Sure, you can get a search engine that helps to muddy the waters a bit but you'll still be very visible elsewhere.

Not much of an article, btw, doesn't give an impartial overview or go into detail.

Posts: 25436 | Registered: May 2001  |  IP: Logged
lilBuddha
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# 14333

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quote:
Originally posted by Ariel:
Anything you do online is already recorded somewhere,

Yes and no. Whatever bits of your life have the potential to hang around, but this is not a certainty. Storage space, whilst cheap, does have a cost.

quote:

any organization you've had contact with will already have you on a database,

A part of you.
quote:

any non-cash payment you make is fully traceable,

Yes and no.
Any traces you have had up to now were disparate.
quote:

Whether you like it or not, they've already been able to assemble a quite clear picture of you, your movements and activities, and make a detailed profile of your lifestyle and contacts.

The way it worked* was an agency had to have a suspicion of you. Then they would further try to track you.
If Snowden showed anything it is that access to information will be abused.


*Loosely

[ 27. November 2016, 15:49: Message edited by: lilBuddha ]

--------------------
So goodnight moon, I want the sun
If it's not here soon, I might be done
No it won't be too soon 'til I say goodnight moon

- A. N. Parsley, D. Mcvinni

Posts: 16601 | From: the round earth's imagined corners | Registered: Dec 2008  |  IP: Logged
no prophet's flag is set so...

Proceed to see sea
# 15560

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Read today that UK police are denying use of cell phone inceptors, IMSI catchers. The use of which is probably ubiquitous there. Meaning no cell phone is not being monitored.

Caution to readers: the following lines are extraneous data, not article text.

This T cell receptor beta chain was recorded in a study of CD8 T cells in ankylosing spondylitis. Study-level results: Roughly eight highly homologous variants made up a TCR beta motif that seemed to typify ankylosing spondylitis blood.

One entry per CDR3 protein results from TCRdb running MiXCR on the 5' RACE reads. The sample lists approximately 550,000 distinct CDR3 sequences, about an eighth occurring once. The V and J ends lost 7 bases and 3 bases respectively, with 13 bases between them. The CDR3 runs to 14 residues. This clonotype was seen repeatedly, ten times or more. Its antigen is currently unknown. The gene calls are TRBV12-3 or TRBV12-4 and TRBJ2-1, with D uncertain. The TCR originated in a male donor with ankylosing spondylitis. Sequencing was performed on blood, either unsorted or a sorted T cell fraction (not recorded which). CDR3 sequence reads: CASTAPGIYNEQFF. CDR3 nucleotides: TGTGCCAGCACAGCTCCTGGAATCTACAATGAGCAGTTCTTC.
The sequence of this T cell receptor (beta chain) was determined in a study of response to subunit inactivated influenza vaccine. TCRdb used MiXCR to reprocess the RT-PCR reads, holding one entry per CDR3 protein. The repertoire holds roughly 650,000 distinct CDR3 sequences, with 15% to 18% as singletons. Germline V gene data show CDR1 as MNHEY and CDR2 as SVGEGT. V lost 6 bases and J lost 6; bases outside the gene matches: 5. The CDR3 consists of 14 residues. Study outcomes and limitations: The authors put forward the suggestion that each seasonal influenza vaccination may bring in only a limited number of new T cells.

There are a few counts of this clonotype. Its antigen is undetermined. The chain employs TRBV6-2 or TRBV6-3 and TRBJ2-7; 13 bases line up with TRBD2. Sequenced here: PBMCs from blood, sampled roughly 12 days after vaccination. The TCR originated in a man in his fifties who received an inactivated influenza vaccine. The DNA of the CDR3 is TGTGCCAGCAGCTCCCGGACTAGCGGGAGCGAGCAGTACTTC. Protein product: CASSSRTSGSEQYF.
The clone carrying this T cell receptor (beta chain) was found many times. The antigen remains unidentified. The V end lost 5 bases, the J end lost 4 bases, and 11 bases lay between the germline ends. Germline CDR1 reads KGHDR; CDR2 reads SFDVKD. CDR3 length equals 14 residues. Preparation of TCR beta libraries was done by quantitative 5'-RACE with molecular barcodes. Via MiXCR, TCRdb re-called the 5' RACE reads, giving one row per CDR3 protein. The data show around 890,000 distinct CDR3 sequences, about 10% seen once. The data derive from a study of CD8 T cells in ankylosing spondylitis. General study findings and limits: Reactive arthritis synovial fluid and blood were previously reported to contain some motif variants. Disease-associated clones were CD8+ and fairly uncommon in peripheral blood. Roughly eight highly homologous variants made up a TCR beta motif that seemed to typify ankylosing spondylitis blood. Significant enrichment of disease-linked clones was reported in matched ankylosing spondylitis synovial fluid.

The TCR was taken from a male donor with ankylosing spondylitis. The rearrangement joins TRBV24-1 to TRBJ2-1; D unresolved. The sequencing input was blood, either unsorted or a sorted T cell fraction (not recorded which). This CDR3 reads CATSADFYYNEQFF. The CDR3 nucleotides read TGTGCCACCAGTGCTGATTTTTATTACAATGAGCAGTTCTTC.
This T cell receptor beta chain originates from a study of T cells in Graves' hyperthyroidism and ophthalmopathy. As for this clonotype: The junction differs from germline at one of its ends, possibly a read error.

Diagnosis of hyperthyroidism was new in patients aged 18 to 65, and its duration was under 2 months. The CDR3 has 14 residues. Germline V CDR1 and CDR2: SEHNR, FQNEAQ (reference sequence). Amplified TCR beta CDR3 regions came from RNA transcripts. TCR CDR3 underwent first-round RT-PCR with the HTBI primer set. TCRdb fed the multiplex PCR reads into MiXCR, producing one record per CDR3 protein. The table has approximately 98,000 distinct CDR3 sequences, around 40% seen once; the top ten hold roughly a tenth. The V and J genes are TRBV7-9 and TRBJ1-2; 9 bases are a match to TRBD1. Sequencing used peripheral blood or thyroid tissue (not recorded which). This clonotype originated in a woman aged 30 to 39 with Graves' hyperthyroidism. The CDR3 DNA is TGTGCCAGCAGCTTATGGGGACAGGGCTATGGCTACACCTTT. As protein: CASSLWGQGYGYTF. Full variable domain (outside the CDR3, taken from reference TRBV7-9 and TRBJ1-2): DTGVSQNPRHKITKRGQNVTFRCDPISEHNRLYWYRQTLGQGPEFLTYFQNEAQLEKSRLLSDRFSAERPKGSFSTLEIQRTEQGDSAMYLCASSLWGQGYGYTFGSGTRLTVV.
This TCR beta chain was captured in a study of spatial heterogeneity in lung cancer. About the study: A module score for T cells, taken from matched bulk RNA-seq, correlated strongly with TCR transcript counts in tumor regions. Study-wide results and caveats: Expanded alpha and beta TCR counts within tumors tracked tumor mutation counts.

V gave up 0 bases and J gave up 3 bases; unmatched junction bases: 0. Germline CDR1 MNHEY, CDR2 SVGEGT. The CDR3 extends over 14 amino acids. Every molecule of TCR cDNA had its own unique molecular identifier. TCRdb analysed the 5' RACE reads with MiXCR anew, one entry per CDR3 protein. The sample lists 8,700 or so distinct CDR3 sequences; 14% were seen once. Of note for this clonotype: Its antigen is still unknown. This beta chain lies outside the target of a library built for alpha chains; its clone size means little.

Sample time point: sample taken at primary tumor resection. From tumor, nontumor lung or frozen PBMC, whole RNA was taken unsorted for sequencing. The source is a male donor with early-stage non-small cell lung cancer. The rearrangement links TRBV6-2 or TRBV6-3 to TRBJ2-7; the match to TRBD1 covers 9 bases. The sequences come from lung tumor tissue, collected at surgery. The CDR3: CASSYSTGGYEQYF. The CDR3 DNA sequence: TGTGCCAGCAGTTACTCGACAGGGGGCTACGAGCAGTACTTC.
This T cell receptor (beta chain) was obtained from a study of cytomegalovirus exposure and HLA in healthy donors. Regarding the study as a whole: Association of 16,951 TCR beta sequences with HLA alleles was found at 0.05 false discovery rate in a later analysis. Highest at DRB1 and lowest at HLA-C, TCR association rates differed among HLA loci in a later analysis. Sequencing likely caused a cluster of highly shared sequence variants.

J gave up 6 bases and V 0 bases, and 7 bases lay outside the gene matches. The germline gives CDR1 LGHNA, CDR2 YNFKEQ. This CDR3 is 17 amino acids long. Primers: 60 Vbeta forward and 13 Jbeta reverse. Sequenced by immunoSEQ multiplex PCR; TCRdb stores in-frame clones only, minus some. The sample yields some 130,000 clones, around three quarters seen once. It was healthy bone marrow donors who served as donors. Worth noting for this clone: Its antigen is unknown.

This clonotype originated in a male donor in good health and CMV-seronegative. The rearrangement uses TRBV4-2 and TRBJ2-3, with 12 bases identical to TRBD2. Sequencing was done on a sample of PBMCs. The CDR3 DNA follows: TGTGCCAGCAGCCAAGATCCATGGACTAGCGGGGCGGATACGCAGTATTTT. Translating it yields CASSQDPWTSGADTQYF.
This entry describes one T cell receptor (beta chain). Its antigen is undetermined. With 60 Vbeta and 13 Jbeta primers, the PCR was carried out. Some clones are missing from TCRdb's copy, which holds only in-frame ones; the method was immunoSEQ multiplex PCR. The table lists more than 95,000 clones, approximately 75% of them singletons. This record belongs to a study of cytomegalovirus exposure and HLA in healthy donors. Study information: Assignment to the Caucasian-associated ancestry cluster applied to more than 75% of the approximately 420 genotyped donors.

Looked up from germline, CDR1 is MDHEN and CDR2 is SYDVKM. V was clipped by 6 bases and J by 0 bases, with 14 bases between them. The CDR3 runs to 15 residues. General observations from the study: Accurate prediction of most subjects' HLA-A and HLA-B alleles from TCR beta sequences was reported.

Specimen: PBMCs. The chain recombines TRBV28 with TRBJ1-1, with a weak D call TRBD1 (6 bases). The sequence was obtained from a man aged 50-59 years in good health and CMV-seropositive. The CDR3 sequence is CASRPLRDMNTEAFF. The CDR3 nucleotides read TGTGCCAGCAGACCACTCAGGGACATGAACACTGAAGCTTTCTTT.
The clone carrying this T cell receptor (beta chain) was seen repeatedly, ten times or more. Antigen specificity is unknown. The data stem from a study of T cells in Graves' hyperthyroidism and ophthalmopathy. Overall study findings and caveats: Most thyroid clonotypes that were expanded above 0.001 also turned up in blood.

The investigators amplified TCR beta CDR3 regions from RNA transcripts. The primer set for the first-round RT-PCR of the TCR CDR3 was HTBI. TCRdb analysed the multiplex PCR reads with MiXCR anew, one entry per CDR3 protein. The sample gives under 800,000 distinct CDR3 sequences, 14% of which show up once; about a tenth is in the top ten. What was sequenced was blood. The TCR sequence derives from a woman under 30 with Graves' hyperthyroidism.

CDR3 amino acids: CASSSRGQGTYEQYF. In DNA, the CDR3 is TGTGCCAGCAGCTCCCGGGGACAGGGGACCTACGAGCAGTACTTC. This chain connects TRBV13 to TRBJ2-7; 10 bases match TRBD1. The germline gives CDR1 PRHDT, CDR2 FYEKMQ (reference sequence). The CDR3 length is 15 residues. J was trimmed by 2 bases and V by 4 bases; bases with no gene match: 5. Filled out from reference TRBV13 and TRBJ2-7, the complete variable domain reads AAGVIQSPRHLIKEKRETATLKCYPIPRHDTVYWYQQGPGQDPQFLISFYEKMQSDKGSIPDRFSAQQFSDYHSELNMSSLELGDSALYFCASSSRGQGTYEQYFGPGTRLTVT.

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Maybe I should stop to consider that I'm not worthy of an epiphany and just take what life has to offer
(formerly was just "no prophet") \_(ツ)_/

Posts: 10832 | From: Treaty 6 territory in the nonexistant Province of Buffalo, Canada ↄ⃝' | Registered: Mar 2010  |  IP: Logged
Sioni Sais
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# 5713

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quote:
Originally posted by rolyn:
I've always been in two minds over surveillance.

The PTB will be reading both of them. And getting ready to take them in for washing.

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"He isn't Doctor Who, he's The Doctor"

(Paul Sinha, BBC)

Posts: 23893 | From: Newport, Wales | Registered: Apr 2004  |  IP: Logged
simontoad
Ship's Amphibian
# 18096

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I saw on television this morning that Australia Post postmen and postwomen are up to no good, lobbing packages that don't fit into the letterbox into front yards* and breaking the contents. If it wasn't for private CCTV cameras this appalling behavior would not have come to light.

This highlights the fact that we are watched by both the public and private sectors. If I had my druthers, I would much prefer this activity to be the exclusive preserve of the public sector, with corporate entities given crippling penalties for keeping records. Government at its best is the friend of the poor man and the restrainer of wealth. That's how its been since Billy the Conq. The recent election in the United States proves it.

*For the English among you, a "front yard" is the space between the front of the house and the edge of the public street. It does not include the grassed area between the notional fence and the edge of the street, known as the "nature strip". This name is not ironic, but traditional. Even though the nature strip is technically the responsibility of local government in Australia, the Householder is required to mow it. Some people plant out their entire nature strip, but they are shunned by all right thinking people.

NOTE: There is a point in there somewhere, I'm sure of it.

[ 01. December 2016, 02:50: Message edited by: simontoad ]

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The opinions expressed above are transitory emotional responses and do not necessarily reflect the considered views of the author.